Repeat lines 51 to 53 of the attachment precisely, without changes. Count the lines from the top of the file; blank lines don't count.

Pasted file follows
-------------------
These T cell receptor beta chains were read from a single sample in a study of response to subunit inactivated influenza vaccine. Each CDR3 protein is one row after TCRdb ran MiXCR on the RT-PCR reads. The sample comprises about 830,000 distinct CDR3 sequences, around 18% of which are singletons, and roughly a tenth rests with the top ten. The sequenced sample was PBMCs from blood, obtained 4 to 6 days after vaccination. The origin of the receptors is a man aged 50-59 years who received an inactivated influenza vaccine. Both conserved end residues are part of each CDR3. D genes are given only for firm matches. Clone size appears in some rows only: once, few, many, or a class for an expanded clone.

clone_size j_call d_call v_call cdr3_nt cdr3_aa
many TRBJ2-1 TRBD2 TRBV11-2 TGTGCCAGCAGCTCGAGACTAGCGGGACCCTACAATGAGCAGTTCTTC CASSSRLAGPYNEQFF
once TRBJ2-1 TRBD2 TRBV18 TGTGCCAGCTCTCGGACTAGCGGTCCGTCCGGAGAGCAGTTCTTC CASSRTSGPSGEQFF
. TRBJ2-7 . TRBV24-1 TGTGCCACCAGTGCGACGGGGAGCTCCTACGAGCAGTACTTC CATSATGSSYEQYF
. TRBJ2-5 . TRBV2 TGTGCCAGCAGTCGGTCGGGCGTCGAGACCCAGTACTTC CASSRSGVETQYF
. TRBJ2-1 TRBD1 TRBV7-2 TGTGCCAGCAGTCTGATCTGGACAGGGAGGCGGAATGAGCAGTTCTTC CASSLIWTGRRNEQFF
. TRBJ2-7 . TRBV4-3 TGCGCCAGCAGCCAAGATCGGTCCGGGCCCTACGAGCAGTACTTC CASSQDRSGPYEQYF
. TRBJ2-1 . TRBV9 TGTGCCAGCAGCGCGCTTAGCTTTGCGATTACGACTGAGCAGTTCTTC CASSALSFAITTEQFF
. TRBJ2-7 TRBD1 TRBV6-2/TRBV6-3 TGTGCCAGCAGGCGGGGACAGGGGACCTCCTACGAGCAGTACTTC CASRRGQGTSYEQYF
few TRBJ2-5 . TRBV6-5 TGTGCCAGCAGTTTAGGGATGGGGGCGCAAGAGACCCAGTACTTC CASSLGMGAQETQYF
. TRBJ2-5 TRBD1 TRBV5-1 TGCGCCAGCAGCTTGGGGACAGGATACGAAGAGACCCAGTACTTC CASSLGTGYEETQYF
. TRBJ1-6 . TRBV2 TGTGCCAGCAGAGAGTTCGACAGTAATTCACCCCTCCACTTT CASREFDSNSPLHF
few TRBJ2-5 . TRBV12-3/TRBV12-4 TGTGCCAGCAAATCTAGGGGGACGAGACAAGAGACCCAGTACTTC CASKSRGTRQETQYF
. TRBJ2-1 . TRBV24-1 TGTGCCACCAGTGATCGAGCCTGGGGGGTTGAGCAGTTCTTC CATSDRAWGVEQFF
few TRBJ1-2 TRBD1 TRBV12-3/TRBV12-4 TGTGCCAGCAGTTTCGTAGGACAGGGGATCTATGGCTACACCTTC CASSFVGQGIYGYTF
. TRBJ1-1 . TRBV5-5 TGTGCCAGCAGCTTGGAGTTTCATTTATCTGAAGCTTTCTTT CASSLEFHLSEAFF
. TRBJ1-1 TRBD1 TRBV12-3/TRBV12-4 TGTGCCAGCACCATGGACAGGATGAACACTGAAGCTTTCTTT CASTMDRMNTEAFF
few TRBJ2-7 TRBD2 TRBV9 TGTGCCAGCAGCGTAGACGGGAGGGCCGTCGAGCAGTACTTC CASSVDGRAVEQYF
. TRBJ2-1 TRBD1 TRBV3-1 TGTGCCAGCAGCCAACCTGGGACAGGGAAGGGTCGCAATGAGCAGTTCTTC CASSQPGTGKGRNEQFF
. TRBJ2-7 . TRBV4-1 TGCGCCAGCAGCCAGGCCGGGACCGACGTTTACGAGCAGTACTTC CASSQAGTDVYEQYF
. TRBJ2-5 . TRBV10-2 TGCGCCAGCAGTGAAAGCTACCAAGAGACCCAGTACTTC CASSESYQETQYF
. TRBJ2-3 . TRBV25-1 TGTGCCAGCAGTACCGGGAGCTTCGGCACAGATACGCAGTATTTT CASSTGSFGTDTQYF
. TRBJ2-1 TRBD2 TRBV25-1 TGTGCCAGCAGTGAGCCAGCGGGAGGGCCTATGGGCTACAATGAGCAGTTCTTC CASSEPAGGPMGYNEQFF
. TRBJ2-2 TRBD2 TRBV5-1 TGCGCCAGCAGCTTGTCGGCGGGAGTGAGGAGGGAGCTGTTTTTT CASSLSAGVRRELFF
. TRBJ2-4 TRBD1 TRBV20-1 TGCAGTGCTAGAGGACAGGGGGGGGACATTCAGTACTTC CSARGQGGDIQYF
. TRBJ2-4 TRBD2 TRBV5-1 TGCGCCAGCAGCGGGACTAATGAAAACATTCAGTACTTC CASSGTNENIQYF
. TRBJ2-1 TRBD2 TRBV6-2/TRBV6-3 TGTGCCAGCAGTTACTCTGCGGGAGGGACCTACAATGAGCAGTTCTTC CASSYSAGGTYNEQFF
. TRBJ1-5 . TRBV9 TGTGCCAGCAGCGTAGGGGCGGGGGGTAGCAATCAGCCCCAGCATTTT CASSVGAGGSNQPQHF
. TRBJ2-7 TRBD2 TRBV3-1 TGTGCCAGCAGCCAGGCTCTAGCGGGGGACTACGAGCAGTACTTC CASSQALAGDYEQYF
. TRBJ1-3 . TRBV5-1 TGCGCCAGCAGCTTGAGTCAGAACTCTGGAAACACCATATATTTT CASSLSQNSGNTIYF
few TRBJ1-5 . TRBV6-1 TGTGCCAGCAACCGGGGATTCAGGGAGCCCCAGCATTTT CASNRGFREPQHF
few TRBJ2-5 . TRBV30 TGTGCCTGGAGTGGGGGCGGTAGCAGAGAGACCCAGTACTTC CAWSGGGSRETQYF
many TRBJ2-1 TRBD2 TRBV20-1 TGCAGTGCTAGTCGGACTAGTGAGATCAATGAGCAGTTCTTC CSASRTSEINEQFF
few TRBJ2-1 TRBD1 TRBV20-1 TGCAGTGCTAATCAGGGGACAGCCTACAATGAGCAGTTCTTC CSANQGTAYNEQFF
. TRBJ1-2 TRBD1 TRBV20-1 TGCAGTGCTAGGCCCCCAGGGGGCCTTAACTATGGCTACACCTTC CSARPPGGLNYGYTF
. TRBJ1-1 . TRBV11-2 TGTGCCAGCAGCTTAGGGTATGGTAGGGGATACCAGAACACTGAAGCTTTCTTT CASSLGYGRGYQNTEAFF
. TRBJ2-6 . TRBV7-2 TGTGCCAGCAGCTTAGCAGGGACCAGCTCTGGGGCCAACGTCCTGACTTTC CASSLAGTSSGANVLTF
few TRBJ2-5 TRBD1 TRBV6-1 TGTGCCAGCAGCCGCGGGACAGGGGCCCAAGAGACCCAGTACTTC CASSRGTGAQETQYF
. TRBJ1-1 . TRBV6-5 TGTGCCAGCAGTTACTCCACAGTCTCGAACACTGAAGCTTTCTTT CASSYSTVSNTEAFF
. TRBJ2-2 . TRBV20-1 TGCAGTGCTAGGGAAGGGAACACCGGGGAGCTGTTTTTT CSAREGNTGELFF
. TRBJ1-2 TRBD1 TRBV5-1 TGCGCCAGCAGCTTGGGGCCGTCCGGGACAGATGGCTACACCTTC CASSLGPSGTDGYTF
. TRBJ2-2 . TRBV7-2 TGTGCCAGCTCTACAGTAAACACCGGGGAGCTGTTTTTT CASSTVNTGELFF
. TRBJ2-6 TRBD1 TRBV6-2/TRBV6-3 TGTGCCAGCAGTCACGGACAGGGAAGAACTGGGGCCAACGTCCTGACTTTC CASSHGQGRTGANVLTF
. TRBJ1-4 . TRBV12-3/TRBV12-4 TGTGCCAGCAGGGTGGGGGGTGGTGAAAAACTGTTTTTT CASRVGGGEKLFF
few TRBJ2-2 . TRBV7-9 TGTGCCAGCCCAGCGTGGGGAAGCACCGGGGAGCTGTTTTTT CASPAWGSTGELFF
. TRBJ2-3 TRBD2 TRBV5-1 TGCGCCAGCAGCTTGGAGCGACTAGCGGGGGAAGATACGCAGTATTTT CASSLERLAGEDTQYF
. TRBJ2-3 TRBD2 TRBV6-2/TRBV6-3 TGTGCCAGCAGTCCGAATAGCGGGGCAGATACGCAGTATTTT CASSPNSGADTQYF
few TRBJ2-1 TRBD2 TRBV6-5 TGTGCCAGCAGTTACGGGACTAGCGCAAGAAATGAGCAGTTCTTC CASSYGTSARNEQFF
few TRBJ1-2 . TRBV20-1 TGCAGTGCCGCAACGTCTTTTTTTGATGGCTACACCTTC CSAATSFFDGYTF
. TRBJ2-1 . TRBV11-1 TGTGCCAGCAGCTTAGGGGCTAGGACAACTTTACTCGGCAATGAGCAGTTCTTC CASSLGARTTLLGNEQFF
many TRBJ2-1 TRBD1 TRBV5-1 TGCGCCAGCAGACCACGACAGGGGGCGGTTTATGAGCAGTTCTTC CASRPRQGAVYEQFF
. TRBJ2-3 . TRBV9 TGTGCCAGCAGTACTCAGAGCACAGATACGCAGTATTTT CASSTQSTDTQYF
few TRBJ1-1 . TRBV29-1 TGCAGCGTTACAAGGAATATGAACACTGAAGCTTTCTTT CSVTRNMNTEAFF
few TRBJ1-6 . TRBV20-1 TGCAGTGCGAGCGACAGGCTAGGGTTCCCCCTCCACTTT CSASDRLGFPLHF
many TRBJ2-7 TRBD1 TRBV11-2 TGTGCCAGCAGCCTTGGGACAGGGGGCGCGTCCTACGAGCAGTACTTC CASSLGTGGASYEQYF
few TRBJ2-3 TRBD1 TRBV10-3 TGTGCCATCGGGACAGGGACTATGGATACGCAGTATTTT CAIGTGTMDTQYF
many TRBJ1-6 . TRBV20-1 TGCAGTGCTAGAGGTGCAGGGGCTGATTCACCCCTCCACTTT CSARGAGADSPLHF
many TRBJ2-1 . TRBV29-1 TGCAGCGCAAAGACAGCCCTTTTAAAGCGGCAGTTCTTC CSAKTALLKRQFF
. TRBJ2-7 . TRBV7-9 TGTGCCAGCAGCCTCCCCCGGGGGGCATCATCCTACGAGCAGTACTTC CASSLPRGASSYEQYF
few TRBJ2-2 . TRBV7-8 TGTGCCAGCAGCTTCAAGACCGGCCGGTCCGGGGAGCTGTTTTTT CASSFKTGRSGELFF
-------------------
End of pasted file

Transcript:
. TRBJ2-1 . TRBV11-1 TGTGCCAGCAGCTTAGGGGCTAGGACAACTTTACTCGGCAATGAGCAGTTCTTC CASSLGARTTLLGNEQFF
many TRBJ2-1 TRBD1 TRBV5-1 TGCGCCAGCAGACCACGACAGGGGGCGGTTTATGAGCAGTTCTTC CASRPRQGAVYEQFF
. TRBJ2-3 . TRBV9 TGTGCCAGCAGTACTCAGAGCACAGATACGCAGTATTTT CASSTQSTDTQYF